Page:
Two Inch Astronaut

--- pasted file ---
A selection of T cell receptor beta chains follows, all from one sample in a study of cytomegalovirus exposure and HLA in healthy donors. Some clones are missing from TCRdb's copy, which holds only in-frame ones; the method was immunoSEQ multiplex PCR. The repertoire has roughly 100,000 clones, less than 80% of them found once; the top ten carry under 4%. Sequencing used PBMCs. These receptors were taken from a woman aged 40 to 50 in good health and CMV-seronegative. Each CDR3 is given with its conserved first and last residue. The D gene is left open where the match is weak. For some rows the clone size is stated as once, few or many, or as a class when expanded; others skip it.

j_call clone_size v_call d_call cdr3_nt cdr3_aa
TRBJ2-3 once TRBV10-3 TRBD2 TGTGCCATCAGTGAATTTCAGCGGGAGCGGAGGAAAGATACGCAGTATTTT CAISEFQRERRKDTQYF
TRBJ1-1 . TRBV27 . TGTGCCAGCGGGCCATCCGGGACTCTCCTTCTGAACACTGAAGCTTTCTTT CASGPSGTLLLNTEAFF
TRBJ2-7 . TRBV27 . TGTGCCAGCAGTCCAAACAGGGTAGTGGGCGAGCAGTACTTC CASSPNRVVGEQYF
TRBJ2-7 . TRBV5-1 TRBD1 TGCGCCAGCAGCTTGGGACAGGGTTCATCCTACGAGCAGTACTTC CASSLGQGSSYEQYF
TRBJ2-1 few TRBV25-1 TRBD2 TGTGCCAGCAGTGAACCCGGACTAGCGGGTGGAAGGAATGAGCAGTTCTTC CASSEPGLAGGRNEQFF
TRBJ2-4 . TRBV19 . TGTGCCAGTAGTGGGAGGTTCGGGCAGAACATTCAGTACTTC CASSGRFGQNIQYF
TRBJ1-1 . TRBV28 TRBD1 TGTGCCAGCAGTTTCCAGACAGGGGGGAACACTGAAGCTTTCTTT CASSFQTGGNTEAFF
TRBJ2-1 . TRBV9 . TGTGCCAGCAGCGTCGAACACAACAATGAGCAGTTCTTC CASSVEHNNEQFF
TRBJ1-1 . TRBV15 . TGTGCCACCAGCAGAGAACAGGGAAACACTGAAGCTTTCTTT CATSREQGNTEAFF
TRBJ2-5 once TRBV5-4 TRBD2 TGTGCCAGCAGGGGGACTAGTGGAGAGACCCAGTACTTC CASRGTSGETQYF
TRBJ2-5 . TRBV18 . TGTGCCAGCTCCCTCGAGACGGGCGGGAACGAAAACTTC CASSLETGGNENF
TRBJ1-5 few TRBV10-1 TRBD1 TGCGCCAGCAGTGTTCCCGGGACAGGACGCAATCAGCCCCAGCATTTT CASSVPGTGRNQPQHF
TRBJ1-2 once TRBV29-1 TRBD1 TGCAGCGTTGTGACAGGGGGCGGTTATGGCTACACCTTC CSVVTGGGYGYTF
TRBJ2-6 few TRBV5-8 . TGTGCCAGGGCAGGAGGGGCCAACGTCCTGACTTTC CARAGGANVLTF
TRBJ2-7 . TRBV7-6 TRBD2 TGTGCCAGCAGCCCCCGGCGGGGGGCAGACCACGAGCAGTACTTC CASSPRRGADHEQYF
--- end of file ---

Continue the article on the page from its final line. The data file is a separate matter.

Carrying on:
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Foulbrood, the third LP from Maryland-based indie trio Two Inch Astronaut, is a tightly crafted post-punk set with moments of sublime smart pop and clever dark hooks all held together by some delightfully viscous guitar fuzz. Often touted as heirs to the classic Dischord sound, singer/guitarist Sam Rosenberg, bassist Daniel Pouridas, and drummer Matt Gatwood have been on the other end of comparisons to Fugazi and Jawbox since the release of their first EP in 2010. They're from the D.C. area and they do operate in a style that has obvious roots in the capital's influential post-punk/hardcore heyday, but with Foulbrood, they prove they're truly their own animal. Opening with the dazzling title cut, they hit an immediate bull's-eye, layering an intricate, chunky groove with elements of mid-'90s fuzz pop and a chorus that could have come from an early Sloan single. They're often moody and sometimes angry, but are far too sophisticated to rely on tired emo and post-hardcore tropes, instead offering razor-tight musicianship, snaky melodies, and thoughtful observations like on the standout "Cigarettes, Movies, and Boys." Echoes of '90s alt-rockers like Failure and Hum can be heard here, and some of Slint's creepy post-rock as well, especially when they slow it down on tracks like "Dead White Boy" and "1, 2, Talk." Contemporary parallels might be drawn to bands like Ovlov and Krill, but there is something about Two Inch Astronaut's mix of math rock precision, freewheeling fuzz rock, and melodic intelligence that takes them up a level. Foulbrood is the sound of a promising band hitting its stride.

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